Endometriosis in Rhesus Monkeys

1024px-Rhesus_Macaques

In the past, I’ve written about Endometriosis being found in two mandrillus sphinx,  a German Shephard and cynomolgus monkeys.  I know when I think of Endometriosis, I often simply think of it as a women’s disease…but have to remind myself that men can get it, as well as animals.  A study hit my inbox this morning about monkeys, rhesus macaques, developing Endometriosis.

The 2017 study published in Primate Biology discusses rhesus macaques (aka rhesus monkeys) that were housed at the Biomedical Primate Research Centre in the Netherlands and the New England Primate Research Center in the United States.  Not only did the study discuss the spontaneous development of Endometriosis in these creatures, but it focused on the genetic similarities between humans and these monkeys in the hopes of continuing the studies of finding genetic links to the illness.

Eight monkeys from the Biomedical Primate Research Centre had Endometriosis.  Their ages ranged from 12 to 21 years of age; none had prior surgeries.  Seventeen monkeys from the New England Primate Research Center had Endometriosis, and they ranged from 12 to 20 years old.  Four of those 17 had previously delivered offspring via cesarean sections.

In both facilities, the monkeys were housed in large social groups in the hopes of “mimicking the natural ecology” of uncaptive life. They were fed monkey chow, fruits, vegetables and grains.   And, as a matter of procedure, anytime an animal passed away (either naturally or by euthanasia), an autopsy was performed.  Tissues were flash frozen and set aside.  The study reviews those detailed medical and histology records of each monkey, as well as any preserved tissue samples.  Almost all of the monkeys were of Indian origin, with the exception of a few mixed breeds and one with Burmese descent.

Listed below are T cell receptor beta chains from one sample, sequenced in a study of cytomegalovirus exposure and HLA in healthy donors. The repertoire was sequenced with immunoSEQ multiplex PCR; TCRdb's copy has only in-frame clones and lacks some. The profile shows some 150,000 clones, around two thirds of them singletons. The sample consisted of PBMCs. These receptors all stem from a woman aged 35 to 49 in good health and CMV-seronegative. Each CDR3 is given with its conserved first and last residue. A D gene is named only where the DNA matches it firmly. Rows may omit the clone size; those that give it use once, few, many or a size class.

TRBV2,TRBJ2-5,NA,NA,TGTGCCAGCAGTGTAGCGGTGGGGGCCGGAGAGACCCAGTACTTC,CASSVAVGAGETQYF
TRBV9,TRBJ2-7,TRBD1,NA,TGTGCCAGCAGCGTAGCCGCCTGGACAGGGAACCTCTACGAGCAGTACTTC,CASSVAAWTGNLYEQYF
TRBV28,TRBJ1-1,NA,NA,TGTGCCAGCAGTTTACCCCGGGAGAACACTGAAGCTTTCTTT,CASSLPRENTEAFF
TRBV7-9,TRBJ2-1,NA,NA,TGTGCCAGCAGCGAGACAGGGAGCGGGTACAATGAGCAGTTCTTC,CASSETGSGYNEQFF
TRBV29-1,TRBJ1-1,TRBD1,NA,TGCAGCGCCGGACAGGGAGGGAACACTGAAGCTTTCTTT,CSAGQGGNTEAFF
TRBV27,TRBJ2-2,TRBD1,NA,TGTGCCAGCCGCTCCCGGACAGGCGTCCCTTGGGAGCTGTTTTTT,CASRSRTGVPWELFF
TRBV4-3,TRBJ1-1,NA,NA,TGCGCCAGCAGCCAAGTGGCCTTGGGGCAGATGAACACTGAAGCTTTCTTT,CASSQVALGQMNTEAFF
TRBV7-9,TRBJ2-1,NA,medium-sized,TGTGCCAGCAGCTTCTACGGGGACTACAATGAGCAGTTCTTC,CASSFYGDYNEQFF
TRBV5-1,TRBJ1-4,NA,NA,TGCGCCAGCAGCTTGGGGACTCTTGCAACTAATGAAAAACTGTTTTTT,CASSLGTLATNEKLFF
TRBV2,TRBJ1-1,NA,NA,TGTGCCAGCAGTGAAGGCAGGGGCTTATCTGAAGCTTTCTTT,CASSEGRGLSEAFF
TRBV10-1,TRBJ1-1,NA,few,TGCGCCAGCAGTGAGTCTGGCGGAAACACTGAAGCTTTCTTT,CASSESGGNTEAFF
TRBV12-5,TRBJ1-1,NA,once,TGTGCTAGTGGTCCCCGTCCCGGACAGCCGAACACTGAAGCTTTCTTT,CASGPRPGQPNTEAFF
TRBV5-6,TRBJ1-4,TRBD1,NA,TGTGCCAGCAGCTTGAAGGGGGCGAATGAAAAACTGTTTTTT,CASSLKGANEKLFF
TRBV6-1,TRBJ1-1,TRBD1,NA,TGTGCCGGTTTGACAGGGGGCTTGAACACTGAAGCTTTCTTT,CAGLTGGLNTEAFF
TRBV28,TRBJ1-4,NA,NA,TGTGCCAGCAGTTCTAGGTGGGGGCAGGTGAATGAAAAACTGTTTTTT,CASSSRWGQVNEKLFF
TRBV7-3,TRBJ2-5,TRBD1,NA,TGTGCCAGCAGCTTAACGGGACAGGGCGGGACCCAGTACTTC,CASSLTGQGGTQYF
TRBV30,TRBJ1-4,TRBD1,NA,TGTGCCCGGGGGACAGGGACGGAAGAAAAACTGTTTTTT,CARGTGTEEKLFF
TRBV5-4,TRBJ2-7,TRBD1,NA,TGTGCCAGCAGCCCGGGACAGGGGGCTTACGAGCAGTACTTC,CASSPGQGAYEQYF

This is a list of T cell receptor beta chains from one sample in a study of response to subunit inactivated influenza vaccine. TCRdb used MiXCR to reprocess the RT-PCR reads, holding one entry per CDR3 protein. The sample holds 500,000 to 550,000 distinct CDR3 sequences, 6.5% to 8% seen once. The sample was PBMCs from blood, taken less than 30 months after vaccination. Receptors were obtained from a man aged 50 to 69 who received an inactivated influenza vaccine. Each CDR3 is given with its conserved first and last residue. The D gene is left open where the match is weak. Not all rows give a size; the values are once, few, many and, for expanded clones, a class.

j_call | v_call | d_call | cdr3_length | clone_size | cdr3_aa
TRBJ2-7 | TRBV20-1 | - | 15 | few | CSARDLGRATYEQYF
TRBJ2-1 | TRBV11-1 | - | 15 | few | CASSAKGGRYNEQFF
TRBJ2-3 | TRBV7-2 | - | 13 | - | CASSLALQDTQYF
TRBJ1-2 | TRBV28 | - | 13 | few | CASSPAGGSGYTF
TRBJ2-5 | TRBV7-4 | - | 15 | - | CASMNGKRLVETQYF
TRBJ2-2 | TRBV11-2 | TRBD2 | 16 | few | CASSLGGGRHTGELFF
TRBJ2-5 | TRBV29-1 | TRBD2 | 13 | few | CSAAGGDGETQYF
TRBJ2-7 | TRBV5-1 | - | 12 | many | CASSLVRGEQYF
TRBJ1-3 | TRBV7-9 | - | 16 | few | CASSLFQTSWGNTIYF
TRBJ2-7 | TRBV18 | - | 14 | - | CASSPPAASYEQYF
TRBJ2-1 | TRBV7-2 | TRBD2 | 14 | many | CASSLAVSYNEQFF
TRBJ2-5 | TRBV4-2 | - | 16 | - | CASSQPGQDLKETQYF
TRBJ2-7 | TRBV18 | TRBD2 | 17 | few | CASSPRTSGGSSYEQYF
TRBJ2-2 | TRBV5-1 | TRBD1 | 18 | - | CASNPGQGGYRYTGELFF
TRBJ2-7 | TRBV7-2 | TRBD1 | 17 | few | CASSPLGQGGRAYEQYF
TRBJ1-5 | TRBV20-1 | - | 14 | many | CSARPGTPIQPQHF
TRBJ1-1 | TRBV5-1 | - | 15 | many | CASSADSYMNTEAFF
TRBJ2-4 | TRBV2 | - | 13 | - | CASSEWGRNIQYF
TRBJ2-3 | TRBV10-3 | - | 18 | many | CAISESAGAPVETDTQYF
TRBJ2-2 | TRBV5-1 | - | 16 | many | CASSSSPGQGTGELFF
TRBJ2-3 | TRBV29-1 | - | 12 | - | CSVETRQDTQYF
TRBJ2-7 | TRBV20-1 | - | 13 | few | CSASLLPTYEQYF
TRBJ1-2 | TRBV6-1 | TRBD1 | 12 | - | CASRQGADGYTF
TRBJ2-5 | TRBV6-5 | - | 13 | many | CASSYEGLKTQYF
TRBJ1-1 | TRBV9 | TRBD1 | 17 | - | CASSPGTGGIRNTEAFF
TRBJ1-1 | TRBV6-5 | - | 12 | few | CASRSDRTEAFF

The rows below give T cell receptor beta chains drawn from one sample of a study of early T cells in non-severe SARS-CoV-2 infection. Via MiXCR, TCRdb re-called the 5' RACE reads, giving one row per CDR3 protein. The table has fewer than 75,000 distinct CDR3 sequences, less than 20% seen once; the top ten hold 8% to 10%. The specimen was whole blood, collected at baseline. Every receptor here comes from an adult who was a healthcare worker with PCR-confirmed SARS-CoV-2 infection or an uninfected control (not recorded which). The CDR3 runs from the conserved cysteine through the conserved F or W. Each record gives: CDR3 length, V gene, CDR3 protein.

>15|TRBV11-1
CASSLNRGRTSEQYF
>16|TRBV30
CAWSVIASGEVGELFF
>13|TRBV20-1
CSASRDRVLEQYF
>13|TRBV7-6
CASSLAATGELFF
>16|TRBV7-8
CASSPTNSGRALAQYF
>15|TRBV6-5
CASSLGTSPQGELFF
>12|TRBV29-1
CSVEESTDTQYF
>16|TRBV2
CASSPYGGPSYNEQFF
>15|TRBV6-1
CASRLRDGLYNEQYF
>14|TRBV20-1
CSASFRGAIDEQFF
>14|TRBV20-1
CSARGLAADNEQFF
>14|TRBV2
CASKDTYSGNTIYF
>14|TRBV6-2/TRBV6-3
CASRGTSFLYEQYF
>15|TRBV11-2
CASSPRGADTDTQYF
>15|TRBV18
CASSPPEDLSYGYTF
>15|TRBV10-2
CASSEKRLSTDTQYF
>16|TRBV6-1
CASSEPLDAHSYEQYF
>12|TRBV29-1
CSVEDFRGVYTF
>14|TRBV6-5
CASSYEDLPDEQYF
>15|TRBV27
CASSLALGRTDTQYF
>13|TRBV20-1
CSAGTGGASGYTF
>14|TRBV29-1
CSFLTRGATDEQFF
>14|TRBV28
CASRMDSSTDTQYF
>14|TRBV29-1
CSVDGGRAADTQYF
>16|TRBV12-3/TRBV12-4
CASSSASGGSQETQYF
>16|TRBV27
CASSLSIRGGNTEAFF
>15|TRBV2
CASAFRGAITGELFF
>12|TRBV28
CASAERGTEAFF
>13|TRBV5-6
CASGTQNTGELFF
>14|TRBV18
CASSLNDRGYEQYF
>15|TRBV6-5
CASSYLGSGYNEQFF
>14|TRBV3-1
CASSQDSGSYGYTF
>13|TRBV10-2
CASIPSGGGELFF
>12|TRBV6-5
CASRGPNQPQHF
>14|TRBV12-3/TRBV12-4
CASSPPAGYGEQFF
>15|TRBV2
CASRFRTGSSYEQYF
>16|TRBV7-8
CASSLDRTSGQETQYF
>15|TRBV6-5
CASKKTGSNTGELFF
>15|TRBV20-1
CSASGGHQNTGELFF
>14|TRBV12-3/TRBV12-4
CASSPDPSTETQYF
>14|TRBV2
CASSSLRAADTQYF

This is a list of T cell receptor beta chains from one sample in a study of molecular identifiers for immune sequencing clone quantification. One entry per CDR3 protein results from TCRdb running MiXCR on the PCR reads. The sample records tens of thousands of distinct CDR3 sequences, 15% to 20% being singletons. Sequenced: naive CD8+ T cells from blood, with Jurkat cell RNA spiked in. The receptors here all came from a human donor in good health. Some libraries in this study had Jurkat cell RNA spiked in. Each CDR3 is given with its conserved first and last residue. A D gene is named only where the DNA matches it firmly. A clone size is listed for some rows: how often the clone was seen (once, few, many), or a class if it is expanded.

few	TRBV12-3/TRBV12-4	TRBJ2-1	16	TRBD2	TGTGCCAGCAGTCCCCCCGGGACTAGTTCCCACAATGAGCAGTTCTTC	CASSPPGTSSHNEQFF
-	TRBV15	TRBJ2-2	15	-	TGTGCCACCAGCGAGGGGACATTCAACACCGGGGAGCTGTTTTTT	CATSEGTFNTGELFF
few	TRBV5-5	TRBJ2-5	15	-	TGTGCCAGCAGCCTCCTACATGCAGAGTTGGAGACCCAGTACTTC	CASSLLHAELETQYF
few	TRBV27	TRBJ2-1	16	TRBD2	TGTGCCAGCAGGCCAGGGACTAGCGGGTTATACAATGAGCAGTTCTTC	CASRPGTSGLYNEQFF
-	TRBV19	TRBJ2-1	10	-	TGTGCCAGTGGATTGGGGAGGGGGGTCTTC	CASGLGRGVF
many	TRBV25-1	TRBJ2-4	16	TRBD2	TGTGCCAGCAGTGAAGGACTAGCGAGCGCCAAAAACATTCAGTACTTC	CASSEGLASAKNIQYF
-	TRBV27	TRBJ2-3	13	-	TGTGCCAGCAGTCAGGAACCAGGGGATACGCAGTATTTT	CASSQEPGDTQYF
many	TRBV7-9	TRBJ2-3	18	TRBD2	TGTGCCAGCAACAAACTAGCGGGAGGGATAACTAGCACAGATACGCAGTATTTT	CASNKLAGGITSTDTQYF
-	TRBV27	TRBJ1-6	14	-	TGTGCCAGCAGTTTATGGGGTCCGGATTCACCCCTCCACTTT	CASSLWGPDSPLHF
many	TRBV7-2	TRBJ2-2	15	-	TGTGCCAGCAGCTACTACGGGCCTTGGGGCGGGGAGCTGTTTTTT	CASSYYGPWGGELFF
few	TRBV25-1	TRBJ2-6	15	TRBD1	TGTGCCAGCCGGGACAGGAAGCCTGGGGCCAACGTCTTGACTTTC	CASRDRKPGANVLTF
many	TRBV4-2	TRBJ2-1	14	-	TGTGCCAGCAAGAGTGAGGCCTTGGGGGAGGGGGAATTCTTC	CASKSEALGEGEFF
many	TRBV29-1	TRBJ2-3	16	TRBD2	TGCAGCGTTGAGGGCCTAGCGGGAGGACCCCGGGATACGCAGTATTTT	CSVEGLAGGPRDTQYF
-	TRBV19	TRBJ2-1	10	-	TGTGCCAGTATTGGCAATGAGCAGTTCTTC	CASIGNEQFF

Many of the monkeys who were posthumously diagnosed with Endometriosis had previously exhibited the usual signs and symptoms: bloating, pain, painful periods, or “cystic lesions” detected via ultrasound.  Every time I read of an animal with the disease, it breaks my heart; we, at least, can express our pain.  They cannot.

The DNA and genetic analysis of the study goes waaaaaay over my head…so I’m not even going to try to summarize it for you.   It did clearly mention; however, that it may result in an altered immune response, which may affect Endometriosis.  But you can read it for yourself via the link in the Resources section below.

As usual, more studies are needed!  And that’s the hope: to spawn one that may lead to a better understanding of the cause of Endometriosis.

Resources:

Primate Biology (Article, June 2017) – Spontaneous Endometriosis in Rhesus Macaques: Evidence for a Genetic Association with Specific Mamu-A1 Alleles

Primate Info Net

~ Again, I am a layman.  I do not hold any college degrees, nor mastery of knowledge.  Please take what I say with a grain of salt.  If curious, do your own research 😉 Validate my writings.  Or challenge them.  And ALWAYS feel free to consult with your physician. Always.  Yours ~ Lisa

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